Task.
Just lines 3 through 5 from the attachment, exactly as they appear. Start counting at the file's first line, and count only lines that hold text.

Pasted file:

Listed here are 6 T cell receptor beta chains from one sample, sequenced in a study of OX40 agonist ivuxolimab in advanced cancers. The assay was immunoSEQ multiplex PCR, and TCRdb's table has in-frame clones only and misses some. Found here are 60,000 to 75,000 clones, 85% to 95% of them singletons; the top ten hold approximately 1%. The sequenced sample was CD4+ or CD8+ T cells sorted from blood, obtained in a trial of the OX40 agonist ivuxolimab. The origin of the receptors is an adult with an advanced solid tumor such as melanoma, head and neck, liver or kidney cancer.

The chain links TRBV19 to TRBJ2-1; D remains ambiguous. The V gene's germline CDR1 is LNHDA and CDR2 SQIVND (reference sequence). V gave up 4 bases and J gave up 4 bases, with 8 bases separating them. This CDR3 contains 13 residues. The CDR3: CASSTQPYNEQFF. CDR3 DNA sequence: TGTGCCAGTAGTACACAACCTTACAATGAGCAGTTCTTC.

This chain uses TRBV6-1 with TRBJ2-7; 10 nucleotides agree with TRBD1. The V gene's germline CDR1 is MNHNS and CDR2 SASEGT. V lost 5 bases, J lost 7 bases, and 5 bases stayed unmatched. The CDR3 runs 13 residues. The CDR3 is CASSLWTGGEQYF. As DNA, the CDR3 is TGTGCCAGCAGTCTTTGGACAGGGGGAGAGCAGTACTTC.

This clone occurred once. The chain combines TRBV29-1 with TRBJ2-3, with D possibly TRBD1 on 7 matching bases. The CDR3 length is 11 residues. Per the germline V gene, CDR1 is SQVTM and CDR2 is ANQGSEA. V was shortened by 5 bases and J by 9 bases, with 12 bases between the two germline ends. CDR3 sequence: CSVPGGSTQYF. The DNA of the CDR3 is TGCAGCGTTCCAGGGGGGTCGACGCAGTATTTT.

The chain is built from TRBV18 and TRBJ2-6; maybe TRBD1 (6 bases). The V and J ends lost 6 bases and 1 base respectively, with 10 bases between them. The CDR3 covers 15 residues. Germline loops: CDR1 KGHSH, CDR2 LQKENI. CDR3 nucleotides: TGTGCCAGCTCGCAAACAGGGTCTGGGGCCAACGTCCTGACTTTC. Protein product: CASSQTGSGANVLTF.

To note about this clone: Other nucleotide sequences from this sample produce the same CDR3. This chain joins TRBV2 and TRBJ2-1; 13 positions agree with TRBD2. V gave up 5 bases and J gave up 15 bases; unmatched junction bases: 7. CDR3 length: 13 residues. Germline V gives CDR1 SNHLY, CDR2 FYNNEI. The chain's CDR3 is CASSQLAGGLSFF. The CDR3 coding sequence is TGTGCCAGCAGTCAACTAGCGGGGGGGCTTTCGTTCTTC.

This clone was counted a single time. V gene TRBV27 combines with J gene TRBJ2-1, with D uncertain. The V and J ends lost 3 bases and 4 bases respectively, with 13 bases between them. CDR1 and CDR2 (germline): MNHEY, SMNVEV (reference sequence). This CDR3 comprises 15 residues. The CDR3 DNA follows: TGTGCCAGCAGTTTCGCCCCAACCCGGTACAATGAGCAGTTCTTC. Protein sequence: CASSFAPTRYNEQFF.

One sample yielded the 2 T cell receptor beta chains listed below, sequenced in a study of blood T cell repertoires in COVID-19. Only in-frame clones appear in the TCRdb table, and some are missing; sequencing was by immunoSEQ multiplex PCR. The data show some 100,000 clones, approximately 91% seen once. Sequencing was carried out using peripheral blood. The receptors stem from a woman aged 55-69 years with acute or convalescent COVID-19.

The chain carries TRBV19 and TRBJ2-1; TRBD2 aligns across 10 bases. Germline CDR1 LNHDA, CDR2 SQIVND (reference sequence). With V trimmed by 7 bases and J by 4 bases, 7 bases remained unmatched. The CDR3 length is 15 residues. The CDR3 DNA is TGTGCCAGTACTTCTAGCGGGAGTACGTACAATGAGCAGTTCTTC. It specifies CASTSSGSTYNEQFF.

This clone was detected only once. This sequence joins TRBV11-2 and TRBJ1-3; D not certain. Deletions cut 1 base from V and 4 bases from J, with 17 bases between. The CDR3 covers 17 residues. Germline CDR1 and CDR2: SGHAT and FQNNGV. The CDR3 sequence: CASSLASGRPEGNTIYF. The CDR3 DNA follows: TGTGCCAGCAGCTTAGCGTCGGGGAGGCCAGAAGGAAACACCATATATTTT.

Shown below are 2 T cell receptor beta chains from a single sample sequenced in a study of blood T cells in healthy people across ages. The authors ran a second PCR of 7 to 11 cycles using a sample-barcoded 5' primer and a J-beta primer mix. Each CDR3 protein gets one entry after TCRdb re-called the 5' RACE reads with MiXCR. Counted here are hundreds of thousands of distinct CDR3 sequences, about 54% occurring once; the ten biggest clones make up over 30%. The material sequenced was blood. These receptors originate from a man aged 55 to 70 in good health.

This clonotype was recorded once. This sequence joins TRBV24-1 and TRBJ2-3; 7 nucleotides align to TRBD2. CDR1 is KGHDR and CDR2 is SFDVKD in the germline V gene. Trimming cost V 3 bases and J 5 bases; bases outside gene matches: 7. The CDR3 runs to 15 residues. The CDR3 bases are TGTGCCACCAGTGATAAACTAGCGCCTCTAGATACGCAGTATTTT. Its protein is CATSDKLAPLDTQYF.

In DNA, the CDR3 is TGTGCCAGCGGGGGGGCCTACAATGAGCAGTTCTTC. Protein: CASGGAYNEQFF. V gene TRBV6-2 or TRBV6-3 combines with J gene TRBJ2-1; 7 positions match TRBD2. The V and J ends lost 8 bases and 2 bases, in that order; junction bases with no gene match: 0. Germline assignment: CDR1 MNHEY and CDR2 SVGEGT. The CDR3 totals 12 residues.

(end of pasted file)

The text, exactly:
This chain uses TRBV6-1 with TRBJ2-7; 10 nucleotides agree with TRBD1. The V gene's germline CDR1 is MNHNS and CDR2 SASEGT. V lost 5 bases, J lost 7 bases, and 5 bases stayed unmatched. The CDR3 runs 13 residues. The CDR3 is CASSLWTGGEQYF. As DNA, the CDR3 is TGTGCCAGCAGTCTTTGGACAGGGGGAGAGCAGTACTTC.

This clone occurred once. The chain combines TRBV29-1 with TRBJ2-3, with D possibly TRBD1 on 7 matching bases. The CDR3 length is 11 residues. Per the germline V gene, CDR1 is SQVTM and CDR2 is ANQGSEA. V was shortened by 5 bases and J by 9 bases, with 12 bases between the two germline ends. CDR3 sequence: CSVPGGSTQYF. The DNA of the CDR3 is TGCAGCGTTCCAGGGGGGTCGACGCAGTATTTT.

The chain is built from TRBV18 and TRBJ2-6; maybe TRBD1 (6 bases). The V and J ends lost 6 bases and 1 base respectively, with 10 bases between them. The CDR3 covers 15 residues. Germline loops: CDR1 KGHSH, CDR2 LQKENI. CDR3 nucleotides: TGTGCCAGCTCGCAAACAGGGTCTGGGGCCAACGTCCTGACTTTC. Protein product: CASSQTGSGANVLTF.